Finally, the manuscript goes back to Tavani. I’m done with that manuscript. I’m onto the next one.
Whether I accept his final edits is another matter; often, there are edits with which I don’t agree. I accept maybe three-quarters of what my editor suggests. I must stick to my style.
I don’t maliciously decline to make some edits. I do it because my style is my style. His style may be different. Still, I usually take three-of-four suggestions made by Tavani.
GS There’s the collaboration and compromise part.
SB Yes, I’ve come to rely on the expertise of my editor. Active involvement, by the editor, in the story, plotting and character development is important. A developmental editor provides another of eyes. He or she may re-arrange a manuscript for the better.
I’ve come to depend working this way. I like this critical route. I like their suggestions. I go with most of what Tavani and Lipskar suggest.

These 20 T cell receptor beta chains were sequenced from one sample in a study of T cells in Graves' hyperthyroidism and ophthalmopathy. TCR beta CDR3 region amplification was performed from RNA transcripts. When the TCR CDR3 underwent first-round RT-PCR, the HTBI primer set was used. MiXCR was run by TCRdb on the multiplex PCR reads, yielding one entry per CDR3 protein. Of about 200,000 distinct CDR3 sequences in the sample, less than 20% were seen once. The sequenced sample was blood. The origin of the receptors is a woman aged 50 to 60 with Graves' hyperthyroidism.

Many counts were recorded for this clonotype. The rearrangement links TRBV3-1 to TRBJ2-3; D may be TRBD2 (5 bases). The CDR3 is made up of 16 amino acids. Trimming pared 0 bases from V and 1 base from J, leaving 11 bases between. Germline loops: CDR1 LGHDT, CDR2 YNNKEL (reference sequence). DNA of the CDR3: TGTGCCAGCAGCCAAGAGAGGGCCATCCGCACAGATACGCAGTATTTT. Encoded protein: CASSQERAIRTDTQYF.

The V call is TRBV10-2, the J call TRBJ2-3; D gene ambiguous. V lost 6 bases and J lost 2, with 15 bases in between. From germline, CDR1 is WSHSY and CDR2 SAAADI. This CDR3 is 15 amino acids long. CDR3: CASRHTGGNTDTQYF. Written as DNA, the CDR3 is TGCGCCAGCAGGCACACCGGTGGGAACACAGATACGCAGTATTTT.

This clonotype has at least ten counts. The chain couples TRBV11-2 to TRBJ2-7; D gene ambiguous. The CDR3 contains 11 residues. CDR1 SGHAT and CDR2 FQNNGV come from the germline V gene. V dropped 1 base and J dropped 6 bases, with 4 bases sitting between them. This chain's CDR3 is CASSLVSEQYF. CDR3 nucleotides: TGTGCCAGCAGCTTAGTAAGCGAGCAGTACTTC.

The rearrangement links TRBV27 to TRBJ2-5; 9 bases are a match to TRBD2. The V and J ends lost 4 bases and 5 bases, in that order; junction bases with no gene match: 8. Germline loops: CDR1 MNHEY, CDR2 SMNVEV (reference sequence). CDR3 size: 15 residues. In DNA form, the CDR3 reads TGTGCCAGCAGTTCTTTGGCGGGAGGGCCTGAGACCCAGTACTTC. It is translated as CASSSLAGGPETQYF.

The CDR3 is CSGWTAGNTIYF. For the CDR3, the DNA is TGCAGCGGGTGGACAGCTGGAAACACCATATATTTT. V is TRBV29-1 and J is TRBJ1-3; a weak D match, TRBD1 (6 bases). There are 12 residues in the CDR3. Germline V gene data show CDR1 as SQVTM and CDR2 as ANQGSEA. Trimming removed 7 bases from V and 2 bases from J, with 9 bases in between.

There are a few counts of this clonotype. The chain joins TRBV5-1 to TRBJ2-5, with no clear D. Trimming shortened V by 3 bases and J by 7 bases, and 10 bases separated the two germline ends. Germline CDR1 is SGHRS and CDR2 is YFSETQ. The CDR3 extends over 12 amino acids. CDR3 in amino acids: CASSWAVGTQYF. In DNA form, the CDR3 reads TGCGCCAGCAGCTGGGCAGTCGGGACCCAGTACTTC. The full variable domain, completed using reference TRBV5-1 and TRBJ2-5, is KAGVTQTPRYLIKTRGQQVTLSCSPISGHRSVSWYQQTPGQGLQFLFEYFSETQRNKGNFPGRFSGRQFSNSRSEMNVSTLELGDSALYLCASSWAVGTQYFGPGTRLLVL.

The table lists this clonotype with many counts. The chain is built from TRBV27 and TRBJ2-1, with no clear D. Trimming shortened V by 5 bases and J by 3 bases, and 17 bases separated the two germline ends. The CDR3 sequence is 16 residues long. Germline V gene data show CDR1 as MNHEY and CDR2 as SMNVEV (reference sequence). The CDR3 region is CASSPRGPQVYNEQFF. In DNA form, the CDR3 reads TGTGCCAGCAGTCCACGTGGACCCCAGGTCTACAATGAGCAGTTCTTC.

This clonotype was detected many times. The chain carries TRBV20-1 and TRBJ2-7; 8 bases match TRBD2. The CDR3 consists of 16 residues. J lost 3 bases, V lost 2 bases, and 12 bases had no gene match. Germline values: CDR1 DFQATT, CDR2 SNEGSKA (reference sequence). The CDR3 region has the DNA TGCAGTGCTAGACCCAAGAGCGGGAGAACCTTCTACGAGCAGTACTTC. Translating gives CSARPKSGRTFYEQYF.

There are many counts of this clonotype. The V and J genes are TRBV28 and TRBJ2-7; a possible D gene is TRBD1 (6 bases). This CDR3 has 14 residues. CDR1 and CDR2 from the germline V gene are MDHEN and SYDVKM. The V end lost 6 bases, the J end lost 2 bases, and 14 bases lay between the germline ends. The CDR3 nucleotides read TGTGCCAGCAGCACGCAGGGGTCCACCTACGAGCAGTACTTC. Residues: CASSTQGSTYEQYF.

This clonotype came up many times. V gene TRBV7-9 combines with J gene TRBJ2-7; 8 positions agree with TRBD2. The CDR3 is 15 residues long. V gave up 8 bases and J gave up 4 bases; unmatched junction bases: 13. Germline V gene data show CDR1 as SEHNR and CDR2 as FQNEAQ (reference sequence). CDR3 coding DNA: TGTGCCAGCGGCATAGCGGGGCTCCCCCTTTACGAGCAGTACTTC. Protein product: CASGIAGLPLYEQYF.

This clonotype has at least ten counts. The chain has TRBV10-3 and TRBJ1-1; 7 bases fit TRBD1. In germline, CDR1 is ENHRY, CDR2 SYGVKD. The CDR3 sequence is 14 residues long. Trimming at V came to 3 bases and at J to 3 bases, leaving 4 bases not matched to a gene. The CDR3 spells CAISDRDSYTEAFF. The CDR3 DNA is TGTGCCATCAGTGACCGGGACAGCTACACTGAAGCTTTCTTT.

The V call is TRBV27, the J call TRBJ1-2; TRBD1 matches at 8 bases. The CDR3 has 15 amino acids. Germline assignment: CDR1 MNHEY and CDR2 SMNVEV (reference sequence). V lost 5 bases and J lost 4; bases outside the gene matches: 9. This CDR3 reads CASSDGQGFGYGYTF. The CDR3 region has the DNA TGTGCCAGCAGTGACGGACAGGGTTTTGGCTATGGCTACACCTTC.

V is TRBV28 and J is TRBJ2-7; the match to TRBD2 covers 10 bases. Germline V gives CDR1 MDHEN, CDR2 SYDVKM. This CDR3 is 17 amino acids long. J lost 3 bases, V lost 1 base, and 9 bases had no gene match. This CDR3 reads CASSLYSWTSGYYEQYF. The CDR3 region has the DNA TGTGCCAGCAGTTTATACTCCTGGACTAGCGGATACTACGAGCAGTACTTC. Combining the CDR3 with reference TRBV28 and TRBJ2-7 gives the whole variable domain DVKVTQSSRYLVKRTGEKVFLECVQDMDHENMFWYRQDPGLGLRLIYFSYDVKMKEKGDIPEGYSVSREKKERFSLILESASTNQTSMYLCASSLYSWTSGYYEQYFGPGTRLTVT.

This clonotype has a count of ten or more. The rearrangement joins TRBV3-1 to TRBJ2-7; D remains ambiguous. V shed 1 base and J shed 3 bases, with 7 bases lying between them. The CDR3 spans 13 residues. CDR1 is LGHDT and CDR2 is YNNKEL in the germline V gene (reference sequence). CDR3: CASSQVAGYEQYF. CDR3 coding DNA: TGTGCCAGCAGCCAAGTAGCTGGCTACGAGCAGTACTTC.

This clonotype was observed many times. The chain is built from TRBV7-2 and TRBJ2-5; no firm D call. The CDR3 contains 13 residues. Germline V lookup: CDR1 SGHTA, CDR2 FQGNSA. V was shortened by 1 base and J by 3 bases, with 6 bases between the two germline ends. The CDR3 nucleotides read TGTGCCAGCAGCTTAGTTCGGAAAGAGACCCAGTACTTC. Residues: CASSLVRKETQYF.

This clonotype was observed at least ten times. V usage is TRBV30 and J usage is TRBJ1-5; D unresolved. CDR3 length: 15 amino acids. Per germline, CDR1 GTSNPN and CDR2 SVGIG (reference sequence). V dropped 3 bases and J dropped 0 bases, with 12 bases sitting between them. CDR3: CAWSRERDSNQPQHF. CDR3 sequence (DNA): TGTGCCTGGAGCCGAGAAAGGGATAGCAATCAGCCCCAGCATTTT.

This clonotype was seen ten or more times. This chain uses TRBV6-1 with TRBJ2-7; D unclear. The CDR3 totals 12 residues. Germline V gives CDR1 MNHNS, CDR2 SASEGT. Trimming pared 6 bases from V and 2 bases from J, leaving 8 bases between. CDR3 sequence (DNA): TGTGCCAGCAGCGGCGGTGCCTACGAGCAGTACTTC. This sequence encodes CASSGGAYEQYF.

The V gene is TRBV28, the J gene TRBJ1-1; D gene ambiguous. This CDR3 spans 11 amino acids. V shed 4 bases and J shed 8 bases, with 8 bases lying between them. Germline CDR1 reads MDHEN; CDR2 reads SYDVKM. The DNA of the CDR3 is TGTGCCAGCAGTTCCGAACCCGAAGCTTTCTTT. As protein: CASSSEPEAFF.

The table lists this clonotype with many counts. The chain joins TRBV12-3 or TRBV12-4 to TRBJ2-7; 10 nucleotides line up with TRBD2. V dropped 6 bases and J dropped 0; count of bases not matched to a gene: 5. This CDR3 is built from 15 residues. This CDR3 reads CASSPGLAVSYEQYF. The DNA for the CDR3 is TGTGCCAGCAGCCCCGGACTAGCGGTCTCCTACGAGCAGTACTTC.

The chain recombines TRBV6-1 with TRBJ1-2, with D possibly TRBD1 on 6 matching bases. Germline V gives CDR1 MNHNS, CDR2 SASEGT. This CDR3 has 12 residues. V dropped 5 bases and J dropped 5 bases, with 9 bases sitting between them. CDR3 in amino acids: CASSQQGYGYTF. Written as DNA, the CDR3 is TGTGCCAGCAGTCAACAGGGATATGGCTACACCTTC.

GS There’s criticism and there’s criticism.
SB Yes, I think “Don’t do this” may be more important than “You did this well.” If a writer only hears compliments, there’s not much possibility of improving her or his work. Only fair and reasonable criticism, analysis, improves writing. This is what Mark Tavani does, well.
GS What happens when you hand over the final draft of a new book?
SB I start writing on the next book.
At Random House, my editor, Mark Tavani, is hands on; he line edits my manuscript, word-by-word. I think that’s the job of an editor. All editors should edit their writers, line-by-line, word by word.